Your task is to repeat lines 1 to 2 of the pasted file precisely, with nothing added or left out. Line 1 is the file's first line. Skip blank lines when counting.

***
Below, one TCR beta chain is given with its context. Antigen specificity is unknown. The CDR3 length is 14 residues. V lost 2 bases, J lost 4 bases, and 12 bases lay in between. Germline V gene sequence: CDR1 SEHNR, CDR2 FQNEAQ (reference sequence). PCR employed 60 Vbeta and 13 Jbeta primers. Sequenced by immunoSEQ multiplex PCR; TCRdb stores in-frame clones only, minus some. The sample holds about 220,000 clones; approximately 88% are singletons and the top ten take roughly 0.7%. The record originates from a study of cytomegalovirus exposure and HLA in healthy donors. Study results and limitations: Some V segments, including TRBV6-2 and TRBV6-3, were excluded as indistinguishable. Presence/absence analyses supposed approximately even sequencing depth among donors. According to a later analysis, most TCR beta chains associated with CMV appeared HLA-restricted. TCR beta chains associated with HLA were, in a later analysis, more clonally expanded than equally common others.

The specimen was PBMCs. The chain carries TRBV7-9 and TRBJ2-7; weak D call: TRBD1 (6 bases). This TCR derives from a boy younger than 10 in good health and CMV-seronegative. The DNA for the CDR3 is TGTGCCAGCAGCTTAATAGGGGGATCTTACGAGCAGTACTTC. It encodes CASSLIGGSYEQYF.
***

Below, one TCR beta chain is given with its context. Antigen specificity is unknown. The CDR3 length is 14 residues. V lost 2 bases, J lost 4 bases, and 12 bases lay in between. Germline V gene sequence: CDR1 SEHNR, CDR2 FQNEAQ (reference sequence). PCR employed 60 Vbeta and 13 Jbeta primers. Sequenced by immunoSEQ multiplex PCR; TCRdb stores in-frame clones only, minus some. The sample holds about 220,000 clones; approximately 88% are singletons and the top ten take roughly 0.7%. The record originates from a study of cytomegalovirus exposure and HLA in healthy donors. Study results and limitations: Some V segments, including TRBV6-2 and TRBV6-3, were excluded as indistinguishable. Presence/absence analyses supposed approximately even sequencing depth among donors. According to a later analysis, most TCR beta chains associated with CMV appeared HLA-restricted. TCR beta chains associated with HLA were, in a later analysis, more clonally expanded than equally common others.

The specimen was PBMCs. The chain carries TRBV7-9 and TRBJ2-7; weak D call: TRBD1 (6 bases). This TCR derives from a boy younger than 10 in good health and CMV-seronegative. The DNA for the CDR3 is TGTGCCAGCAGCTTAATAGGGGGATCTTACGAGCAGTACTTC. It encodes CASSLIGGSYEQYF.